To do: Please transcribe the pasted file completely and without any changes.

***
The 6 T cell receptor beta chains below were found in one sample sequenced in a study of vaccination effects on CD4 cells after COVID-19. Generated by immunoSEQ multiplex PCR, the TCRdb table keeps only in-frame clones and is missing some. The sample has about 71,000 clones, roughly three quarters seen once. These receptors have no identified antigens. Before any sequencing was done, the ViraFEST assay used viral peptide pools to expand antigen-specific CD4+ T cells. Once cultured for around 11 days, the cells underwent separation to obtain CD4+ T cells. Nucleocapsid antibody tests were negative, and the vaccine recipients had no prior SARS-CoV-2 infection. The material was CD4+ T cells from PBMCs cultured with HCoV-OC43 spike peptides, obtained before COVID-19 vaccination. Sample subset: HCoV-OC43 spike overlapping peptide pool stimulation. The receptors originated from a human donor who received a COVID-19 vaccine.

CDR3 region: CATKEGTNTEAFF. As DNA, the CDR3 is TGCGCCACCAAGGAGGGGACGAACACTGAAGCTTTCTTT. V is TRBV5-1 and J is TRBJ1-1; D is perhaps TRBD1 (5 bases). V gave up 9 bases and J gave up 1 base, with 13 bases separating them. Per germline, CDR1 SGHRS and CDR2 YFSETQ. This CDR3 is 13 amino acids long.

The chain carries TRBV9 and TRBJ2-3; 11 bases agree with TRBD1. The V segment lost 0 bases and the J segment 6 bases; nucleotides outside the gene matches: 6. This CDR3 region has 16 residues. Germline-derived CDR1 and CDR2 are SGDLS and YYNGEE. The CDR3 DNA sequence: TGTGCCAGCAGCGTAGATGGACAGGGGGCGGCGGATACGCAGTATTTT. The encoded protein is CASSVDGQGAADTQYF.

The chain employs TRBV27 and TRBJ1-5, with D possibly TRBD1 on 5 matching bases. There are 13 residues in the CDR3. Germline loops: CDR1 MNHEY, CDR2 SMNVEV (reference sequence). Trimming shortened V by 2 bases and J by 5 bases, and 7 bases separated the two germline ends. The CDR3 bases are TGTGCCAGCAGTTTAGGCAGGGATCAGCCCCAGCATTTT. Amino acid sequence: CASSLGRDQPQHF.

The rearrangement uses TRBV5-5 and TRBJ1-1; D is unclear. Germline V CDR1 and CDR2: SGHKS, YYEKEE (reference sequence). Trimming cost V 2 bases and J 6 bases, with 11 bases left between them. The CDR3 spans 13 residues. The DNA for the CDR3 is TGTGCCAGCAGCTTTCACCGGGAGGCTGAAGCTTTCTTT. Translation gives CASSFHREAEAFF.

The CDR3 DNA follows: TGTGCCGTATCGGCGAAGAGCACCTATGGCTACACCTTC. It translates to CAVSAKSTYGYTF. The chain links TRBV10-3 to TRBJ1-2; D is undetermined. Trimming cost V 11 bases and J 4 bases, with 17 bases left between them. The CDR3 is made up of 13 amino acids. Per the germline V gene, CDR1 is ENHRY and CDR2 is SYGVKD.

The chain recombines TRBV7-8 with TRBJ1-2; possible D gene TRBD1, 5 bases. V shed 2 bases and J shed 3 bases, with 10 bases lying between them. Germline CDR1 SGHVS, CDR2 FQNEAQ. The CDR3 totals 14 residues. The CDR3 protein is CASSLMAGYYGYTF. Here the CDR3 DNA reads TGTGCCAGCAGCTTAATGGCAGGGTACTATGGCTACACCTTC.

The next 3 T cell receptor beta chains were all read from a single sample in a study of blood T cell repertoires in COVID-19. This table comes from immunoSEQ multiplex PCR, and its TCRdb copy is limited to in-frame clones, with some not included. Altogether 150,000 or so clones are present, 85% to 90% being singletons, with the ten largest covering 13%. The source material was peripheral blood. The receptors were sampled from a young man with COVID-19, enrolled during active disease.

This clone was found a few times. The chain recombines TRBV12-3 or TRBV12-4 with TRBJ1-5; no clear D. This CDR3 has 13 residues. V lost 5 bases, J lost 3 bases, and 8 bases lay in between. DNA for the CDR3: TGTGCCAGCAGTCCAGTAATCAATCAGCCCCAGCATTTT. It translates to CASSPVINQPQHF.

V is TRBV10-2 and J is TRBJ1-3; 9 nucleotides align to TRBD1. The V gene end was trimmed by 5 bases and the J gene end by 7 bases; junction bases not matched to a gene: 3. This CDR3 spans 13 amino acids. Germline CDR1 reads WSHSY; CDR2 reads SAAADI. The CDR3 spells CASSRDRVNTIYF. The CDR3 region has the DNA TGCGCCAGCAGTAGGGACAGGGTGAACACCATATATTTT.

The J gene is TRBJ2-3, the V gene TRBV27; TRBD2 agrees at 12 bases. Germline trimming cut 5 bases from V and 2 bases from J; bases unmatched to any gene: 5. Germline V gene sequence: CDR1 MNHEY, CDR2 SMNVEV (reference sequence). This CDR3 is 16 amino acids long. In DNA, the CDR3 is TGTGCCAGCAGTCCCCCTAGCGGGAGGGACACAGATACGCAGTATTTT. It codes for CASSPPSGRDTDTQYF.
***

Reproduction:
The 6 T cell receptor beta chains below were found in one sample sequenced in a study of vaccination effects on CD4 cells after COVID-19. Generated by immunoSEQ multiplex PCR, the TCRdb table keeps only in-frame clones and is missing some. The sample has about 71,000 clones, roughly three quarters seen once. These receptors have no identified antigens. Before any sequencing was done, the ViraFEST assay used viral peptide pools to expand antigen-specific CD4+ T cells. Once cultured for around 11 days, the cells underwent separation to obtain CD4+ T cells. Nucleocapsid antibody tests were negative, and the vaccine recipients had no prior SARS-CoV-2 infection. The material was CD4+ T cells from PBMCs cultured with HCoV-OC43 spike peptides, obtained before COVID-19 vaccination. Sample subset: HCoV-OC43 spike overlapping peptide pool stimulation. The receptors originated from a human donor who received a COVID-19 vaccine.

CDR3 region: CATKEGTNTEAFF. As DNA, the CDR3 is TGCGCCACCAAGGAGGGGACGAACACTGAAGCTTTCTTT. V is TRBV5-1 and J is TRBJ1-1; D is perhaps TRBD1 (5 bases). V gave up 9 bases and J gave up 1 base, with 13 bases separating them. Per germline, CDR1 SGHRS and CDR2 YFSETQ. This CDR3 is 13 amino acids long.

The chain carries TRBV9 and TRBJ2-3; 11 bases agree with TRBD1. The V segment lost 0 bases and the J segment 6 bases; nucleotides outside the gene matches: 6. This CDR3 region has 16 residues. Germline-derived CDR1 and CDR2 are SGDLS and YYNGEE. The CDR3 DNA sequence: TGTGCCAGCAGCGTAGATGGACAGGGGGCGGCGGATACGCAGTATTTT. The encoded protein is CASSVDGQGAADTQYF.

The chain employs TRBV27 and TRBJ1-5, with D possibly TRBD1 on 5 matching bases. There are 13 residues in the CDR3. Germline loops: CDR1 MNHEY, CDR2 SMNVEV (reference sequence). Trimming shortened V by 2 bases and J by 5 bases, and 7 bases separated the two germline ends. The CDR3 bases are TGTGCCAGCAGTTTAGGCAGGGATCAGCCCCAGCATTTT. Amino acid sequence: CASSLGRDQPQHF.

The rearrangement uses TRBV5-5 and TRBJ1-1; D is unclear. Germline V CDR1 and CDR2: SGHKS, YYEKEE (reference sequence). Trimming cost V 2 bases and J 6 bases, with 11 bases left between them. The CDR3 spans 13 residues. The DNA for the CDR3 is TGTGCCAGCAGCTTTCACCGGGAGGCTGAAGCTTTCTTT. Translation gives CASSFHREAEAFF.

The CDR3 DNA follows: TGTGCCGTATCGGCGAAGAGCACCTATGGCTACACCTTC. It translates to CAVSAKSTYGYTF. The chain links TRBV10-3 to TRBJ1-2; D is undetermined. Trimming cost V 11 bases and J 4 bases, with 17 bases left between them. The CDR3 is made up of 13 amino acids. Per the germline V gene, CDR1 is ENHRY and CDR2 is SYGVKD.

The chain recombines TRBV7-8 with TRBJ1-2; possible D gene TRBD1, 5 bases. V shed 2 bases and J shed 3 bases, with 10 bases lying between them. Germline CDR1 SGHVS, CDR2 FQNEAQ. The CDR3 totals 14 residues. The CDR3 protein is CASSLMAGYYGYTF. Here the CDR3 DNA reads TGTGCCAGCAGCTTAATGGCAGGGTACTATGGCTACACCTTC.

The next 3 T cell receptor beta chains were all read from a single sample in a study of blood T cell repertoires in COVID-19. This table comes from immunoSEQ multiplex PCR, and its TCRdb copy is limited to in-frame clones, with some not included. Altogether 150,000 or so clones are present, 85% to 90% being singletons, with the ten largest covering 13%. The source material was peripheral blood. The receptors were sampled from a young man with COVID-19, enrolled during active disease.

This clone was found a few times. The chain recombines TRBV12-3 or TRBV12-4 with TRBJ1-5; no clear D. This CDR3 has 13 residues. V lost 5 bases, J lost 3 bases, and 8 bases lay in between. DNA for the CDR3: TGTGCCAGCAGTCCAGTAATCAATCAGCCCCAGCATTTT. It translates to CASSPVINQPQHF.

V is TRBV10-2 and J is TRBJ1-3; 9 nucleotides align to TRBD1. The V gene end was trimmed by 5 bases and the J gene end by 7 bases; junction bases not matched to a gene: 3. This CDR3 spans 13 amino acids. Germline CDR1 reads WSHSY; CDR2 reads SAAADI. The CDR3 spells CASSRDRVNTIYF. The CDR3 region has the DNA TGCGCCAGCAGTAGGGACAGGGTGAACACCATATATTTT.

The J gene is TRBJ2-3, the V gene TRBV27; TRBD2 agrees at 12 bases. Germline trimming cut 5 bases from V and 2 bases from J; bases unmatched to any gene: 5. Germline V gene sequence: CDR1 MNHEY, CDR2 SMNVEV (reference sequence). This CDR3 is 16 amino acids long. In DNA, the CDR3 is TGTGCCAGCAGTCCCCCTAGCGGGAGGGACACAGATACGCAGTATTTT. It codes for CASSPPSGRDTDTQYF.